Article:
Parking Enforcement More Streamlined for Wisconsin Condominiums
Jan 20 2015
Boards can now have illegal vehicles towed without police intervention.
The ability of Wisconsin condominiums to remove illegal parkers from common elements has been made easier under a recent law and rule making by the Wisconsin Department of Transportation.
Condominium parking is subject to the same rules that apply to parking malls and other private lots where unwelcome cars sometimes park in restricted places.
Recently, the rules changed.
Under the old law, condominiums that posted signs with specific statutory language could call the police to have an illegally parked car ticketed, after which it could be towed. But the two-step process of getting the police and then the tow truck company to cooperate was sometimes problematic.
Under the new law, effective now, the owner of property or the owner’s representative, can call a tow truck directly to have the vehicle removed. Calling the police for ticketing is no longer required. As the agent of the owners, the Board or its designee can call the tow truck.
Here are the new rules:
- A property owner or the property owner’s agent (Board or property manager) may have a tow truck operator remove an illegally parked car.
- The tow truck operator has certain obligations to contact the police department to report the make, model, destination of the tow, etc.
- Fees for the tow operator, payable by the car owner, are set by the new rules, which are at this point temporary, and are subject to change. Additional fees (such as from the property manager and possibly fines from the condo association) are apparently not allowed.
- The required sign:
- Shall contain language indicating that parking of unauthorized vehicles is not allowed.
- Shall contain language indicating that unauthorized vehicles may be towed.
- Shall be conspicuously colored and legibly marked with contrasting letters not less than two inches in height.
- Each sign shall be erected on adequate support, and shall be not less than four feet from the ground. It must be posted in a conspicuous location legible to any parking space subject to the notice.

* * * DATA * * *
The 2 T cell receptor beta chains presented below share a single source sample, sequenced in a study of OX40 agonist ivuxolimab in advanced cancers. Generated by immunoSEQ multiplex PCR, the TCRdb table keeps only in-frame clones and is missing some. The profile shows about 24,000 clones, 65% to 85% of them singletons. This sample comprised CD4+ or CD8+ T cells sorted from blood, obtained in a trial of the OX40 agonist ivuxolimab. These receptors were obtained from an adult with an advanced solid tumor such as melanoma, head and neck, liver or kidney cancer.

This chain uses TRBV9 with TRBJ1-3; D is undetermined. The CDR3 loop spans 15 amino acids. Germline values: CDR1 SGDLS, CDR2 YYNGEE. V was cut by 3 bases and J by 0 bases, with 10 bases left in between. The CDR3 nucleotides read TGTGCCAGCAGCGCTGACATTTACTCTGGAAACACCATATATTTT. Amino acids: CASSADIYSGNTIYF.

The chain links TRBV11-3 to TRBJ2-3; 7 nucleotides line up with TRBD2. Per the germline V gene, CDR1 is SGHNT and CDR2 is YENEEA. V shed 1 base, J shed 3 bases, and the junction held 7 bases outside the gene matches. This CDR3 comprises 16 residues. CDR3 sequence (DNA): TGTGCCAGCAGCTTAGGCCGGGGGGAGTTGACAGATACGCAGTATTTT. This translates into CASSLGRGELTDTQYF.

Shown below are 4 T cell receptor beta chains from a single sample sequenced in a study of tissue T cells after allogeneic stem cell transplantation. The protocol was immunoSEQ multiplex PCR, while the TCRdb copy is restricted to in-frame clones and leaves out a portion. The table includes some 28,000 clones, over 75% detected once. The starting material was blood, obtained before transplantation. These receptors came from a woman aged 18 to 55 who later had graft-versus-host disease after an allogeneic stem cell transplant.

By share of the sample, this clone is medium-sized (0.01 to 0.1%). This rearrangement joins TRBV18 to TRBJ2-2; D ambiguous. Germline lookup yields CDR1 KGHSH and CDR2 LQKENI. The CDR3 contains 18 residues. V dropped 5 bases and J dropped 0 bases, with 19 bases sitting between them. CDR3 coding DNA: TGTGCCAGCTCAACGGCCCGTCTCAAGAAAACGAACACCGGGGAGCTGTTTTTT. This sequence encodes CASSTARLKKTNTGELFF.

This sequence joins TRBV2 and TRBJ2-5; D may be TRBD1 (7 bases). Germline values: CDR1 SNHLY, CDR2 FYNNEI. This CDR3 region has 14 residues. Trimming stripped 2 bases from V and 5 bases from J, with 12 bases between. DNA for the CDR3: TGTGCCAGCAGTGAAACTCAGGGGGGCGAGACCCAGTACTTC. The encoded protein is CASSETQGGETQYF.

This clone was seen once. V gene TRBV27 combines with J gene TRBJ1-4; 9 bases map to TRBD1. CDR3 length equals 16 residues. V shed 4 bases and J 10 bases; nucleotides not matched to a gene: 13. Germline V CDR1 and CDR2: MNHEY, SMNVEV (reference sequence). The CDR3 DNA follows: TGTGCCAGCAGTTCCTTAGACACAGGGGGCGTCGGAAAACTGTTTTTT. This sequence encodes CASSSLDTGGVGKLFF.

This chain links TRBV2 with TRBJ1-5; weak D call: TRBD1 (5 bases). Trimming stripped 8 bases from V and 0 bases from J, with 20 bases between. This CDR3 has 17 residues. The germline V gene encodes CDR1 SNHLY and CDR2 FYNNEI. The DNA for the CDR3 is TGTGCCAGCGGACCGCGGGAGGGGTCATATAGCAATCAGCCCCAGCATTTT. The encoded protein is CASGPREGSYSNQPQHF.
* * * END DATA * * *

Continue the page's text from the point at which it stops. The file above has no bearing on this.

And that’s about it, except for this glitch: Some tow truck operators have protested that the towing fees set in the rules are too low to justify towing trucks and other large vehicles. A regular tow, for example, is set at between $105 and $120 plus storage fees. The rules are now scheduled to remain in effect through April of this year, and we are told that the Department of Transportation will consider higher tow fees in that period.
The new rules provide Associations with a new tool to protect their properties, and even opportunities, for some large condos, to negotiate with tow companies in advance. (We have heard that some tow companies have offered to “patrol” certain large lots at no cost to the owner.)
Parking enforcement at Wisconsin condominiums enhances safety and convenience, and prevents blight. The new law should be a “plus” for Wisconsin condominiums. Still, as Teddy Roosevelt said, if you have a big stick, you can talk softly, first. This is especially true if enforcement is targeted at a resident. Also, the Board should consider how that fellow down the hall can have an overnight visitor, with a vehicle, but without intrusive hassle from the association.
von Briesen & Roper Legal Update is a periodic publication of von Briesen & Roper, s.c. It is intended for general information purposes for the community and highlights recent changes and developments in the legal area. This publication does not constitute legal advice, and the reader should consult legal counsel to determine how this information applies to any specific situation.